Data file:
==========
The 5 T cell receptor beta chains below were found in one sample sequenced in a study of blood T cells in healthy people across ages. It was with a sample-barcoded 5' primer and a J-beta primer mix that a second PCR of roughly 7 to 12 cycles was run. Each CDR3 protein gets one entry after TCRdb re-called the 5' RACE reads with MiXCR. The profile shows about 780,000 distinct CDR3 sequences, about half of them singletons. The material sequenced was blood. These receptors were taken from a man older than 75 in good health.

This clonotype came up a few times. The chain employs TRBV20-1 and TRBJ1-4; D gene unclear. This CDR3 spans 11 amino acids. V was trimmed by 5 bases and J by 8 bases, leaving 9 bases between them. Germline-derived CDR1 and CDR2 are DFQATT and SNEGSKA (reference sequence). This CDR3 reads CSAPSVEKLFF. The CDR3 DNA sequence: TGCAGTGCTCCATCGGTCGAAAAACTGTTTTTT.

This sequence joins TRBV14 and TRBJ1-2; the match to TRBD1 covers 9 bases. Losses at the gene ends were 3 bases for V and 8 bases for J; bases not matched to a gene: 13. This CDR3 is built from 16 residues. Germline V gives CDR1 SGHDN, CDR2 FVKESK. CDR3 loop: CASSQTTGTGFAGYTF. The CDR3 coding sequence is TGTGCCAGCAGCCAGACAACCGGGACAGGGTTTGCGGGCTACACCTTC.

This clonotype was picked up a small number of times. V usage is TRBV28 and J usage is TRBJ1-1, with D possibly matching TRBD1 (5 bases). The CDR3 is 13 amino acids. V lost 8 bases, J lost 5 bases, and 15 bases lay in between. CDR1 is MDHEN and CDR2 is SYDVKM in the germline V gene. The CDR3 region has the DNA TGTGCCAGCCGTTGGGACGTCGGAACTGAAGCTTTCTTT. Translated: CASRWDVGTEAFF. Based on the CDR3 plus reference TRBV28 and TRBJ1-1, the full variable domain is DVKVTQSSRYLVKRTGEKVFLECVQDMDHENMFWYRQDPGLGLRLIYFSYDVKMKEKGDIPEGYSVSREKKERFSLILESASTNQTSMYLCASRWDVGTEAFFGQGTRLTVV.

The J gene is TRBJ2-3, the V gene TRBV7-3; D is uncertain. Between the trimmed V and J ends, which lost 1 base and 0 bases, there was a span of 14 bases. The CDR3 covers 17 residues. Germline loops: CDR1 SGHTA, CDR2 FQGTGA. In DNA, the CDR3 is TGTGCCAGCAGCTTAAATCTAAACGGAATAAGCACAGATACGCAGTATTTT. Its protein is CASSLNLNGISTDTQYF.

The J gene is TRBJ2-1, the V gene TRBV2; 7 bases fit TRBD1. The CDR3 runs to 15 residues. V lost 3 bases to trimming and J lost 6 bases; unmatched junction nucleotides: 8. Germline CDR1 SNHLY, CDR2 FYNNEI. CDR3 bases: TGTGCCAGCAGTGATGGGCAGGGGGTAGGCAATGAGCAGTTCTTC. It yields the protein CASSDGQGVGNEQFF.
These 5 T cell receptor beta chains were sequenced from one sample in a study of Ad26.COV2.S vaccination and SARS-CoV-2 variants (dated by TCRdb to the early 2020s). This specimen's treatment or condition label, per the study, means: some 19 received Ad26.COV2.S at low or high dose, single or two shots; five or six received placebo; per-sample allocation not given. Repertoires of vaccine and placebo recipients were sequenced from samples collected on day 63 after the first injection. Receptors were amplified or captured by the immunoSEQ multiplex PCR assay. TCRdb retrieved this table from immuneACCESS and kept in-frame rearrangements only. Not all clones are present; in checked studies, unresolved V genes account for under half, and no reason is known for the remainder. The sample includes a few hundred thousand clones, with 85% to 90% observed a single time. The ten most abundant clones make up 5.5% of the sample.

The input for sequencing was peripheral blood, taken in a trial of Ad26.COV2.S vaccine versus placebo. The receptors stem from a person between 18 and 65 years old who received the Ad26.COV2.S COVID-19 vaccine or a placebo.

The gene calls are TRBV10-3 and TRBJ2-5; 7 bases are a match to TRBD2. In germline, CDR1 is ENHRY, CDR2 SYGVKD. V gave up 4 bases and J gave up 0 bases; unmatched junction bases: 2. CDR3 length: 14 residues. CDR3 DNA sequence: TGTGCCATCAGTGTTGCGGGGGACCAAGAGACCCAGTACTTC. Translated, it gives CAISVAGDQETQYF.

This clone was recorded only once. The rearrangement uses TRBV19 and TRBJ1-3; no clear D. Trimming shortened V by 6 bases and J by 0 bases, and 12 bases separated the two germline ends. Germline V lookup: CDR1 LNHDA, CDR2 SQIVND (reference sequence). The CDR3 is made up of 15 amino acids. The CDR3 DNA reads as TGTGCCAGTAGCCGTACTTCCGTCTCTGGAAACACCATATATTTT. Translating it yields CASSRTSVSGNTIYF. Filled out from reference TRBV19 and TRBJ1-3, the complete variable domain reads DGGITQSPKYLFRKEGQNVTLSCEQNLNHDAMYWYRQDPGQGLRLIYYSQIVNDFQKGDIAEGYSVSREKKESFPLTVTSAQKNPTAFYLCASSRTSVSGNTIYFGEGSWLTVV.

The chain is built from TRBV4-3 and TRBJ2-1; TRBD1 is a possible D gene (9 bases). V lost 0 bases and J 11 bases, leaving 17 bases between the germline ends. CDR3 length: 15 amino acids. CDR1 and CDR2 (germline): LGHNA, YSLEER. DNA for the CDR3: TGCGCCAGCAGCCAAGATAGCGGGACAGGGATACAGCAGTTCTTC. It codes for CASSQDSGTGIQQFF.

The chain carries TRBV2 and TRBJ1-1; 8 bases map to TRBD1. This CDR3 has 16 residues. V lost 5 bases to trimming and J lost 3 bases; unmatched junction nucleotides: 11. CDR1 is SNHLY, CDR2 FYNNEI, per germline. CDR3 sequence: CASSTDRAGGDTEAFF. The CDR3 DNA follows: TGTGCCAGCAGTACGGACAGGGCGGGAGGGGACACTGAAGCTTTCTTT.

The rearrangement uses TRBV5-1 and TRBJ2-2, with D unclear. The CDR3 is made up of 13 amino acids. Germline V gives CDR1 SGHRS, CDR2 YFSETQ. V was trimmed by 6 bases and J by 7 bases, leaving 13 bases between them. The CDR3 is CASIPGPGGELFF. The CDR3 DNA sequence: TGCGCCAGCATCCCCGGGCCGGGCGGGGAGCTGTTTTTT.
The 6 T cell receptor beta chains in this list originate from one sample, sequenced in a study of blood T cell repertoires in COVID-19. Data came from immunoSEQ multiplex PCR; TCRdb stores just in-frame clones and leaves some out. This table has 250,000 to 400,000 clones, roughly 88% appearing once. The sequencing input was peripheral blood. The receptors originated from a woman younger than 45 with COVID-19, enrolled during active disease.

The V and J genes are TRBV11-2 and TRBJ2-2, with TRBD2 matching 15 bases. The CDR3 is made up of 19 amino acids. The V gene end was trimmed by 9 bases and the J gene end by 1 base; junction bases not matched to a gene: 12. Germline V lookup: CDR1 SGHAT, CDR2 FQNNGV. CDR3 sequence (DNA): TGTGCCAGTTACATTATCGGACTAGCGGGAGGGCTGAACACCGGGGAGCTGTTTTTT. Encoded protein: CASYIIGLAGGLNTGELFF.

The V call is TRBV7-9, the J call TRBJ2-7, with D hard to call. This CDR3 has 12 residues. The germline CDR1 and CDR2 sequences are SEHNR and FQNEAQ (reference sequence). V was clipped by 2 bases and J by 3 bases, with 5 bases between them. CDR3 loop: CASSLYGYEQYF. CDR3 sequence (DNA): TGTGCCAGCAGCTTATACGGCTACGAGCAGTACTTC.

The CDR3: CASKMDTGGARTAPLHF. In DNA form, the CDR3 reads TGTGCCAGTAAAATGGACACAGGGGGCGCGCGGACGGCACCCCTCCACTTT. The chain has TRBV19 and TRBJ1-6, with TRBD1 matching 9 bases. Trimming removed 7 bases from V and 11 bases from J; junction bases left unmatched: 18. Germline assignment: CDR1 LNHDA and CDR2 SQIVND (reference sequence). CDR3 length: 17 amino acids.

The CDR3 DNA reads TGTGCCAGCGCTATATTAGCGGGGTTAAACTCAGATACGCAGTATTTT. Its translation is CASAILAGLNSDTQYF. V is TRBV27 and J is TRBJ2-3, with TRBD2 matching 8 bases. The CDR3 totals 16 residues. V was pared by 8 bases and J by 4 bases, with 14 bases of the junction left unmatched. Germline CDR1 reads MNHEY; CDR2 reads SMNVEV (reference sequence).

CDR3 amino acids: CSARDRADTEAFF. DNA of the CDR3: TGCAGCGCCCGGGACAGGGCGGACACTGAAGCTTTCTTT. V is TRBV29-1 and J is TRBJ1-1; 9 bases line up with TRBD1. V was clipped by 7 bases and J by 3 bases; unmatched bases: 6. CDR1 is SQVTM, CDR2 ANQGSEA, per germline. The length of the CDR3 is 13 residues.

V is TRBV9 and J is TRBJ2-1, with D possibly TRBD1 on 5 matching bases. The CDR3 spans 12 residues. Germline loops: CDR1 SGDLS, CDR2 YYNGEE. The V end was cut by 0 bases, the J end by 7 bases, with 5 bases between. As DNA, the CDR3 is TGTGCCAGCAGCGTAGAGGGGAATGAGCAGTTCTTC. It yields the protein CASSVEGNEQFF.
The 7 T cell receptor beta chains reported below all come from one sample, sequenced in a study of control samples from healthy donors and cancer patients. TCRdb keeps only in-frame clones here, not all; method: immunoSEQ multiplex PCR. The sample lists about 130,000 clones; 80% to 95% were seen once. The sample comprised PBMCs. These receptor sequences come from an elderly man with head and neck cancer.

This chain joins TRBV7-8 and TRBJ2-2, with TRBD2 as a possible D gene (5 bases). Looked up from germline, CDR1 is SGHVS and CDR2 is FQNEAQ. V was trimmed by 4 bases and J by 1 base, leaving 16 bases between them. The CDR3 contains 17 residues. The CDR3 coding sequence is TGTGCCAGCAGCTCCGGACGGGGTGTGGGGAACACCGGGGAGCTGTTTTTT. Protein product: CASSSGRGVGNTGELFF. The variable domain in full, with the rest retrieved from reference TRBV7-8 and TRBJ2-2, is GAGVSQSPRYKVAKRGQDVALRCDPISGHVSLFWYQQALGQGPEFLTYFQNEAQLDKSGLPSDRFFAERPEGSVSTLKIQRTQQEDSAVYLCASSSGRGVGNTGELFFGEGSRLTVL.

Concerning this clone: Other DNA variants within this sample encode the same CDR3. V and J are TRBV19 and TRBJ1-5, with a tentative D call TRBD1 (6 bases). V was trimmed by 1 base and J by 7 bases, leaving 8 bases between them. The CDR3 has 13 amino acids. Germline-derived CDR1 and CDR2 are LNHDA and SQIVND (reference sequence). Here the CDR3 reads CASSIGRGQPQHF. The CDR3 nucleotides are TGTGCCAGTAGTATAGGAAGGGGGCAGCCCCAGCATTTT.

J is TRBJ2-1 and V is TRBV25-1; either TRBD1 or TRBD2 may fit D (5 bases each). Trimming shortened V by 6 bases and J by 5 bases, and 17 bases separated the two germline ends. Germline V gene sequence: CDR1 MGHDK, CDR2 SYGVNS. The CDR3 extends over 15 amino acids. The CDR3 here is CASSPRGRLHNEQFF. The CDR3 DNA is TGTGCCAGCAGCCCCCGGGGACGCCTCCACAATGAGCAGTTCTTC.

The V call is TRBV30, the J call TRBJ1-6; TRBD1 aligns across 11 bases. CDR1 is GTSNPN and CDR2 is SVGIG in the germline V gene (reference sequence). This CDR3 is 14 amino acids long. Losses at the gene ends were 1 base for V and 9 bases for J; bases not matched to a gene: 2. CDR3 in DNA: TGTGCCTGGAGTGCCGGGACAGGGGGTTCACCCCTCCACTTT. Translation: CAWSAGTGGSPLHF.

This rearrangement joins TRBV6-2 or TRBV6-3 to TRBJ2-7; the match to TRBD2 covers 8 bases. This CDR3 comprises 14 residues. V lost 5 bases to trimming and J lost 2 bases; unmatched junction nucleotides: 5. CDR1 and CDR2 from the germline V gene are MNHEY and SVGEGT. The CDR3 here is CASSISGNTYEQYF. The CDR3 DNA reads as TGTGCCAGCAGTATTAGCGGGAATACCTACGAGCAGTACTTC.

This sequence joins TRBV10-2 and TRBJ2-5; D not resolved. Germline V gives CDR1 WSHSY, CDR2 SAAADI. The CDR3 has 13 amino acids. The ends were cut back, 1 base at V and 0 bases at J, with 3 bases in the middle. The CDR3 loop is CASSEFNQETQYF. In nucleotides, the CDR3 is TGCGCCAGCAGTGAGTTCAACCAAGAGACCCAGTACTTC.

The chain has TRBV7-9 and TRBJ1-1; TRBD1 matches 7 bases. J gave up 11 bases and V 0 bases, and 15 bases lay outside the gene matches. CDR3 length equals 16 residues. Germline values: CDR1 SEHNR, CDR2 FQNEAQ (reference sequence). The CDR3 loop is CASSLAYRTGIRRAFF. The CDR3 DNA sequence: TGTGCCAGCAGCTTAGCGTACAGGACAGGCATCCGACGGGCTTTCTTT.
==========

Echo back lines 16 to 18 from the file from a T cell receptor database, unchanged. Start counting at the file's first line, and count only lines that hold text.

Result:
The V call is TRBV7-9, the J call TRBJ2-7, with D hard to call. This CDR3 has 12 residues. The germline CDR1 and CDR2 sequences are SEHNR and FQNEAQ (reference sequence). V was clipped by 2 bases and J by 3 bases, with 5 bases between them. CDR3 loop: CASSLYGYEQYF. CDR3 sequence (DNA): TGTGCCAGCAGCTTATACGGCTACGAGCAGTACTTC.

The CDR3: CASKMDTGGARTAPLHF. In DNA form, the CDR3 reads TGTGCCAGTAAAATGGACACAGGGGGCGCGCGGACGGCACCCCTCCACTTT. The chain has TRBV19 and TRBJ1-6, with TRBD1 matching 9 bases. Trimming removed 7 bases from V and 11 bases from J; junction bases left unmatched: 18. Germline assignment: CDR1 LNHDA and CDR2 SQIVND (reference sequence). CDR3 length: 17 amino acids.

The CDR3 DNA reads TGTGCCAGCGCTATATTAGCGGGGTTAAACTCAGATACGCAGTATTTT. Its translation is CASAILAGLNSDTQYF. V is TRBV27 and J is TRBJ2-3, with TRBD2 matching 8 bases. The CDR3 totals 16 residues. V was pared by 8 bases and J by 4 bases, with 14 bases of the junction left unmatched. Germline CDR1 reads MNHEY; CDR2 reads SMNVEV (reference sequence).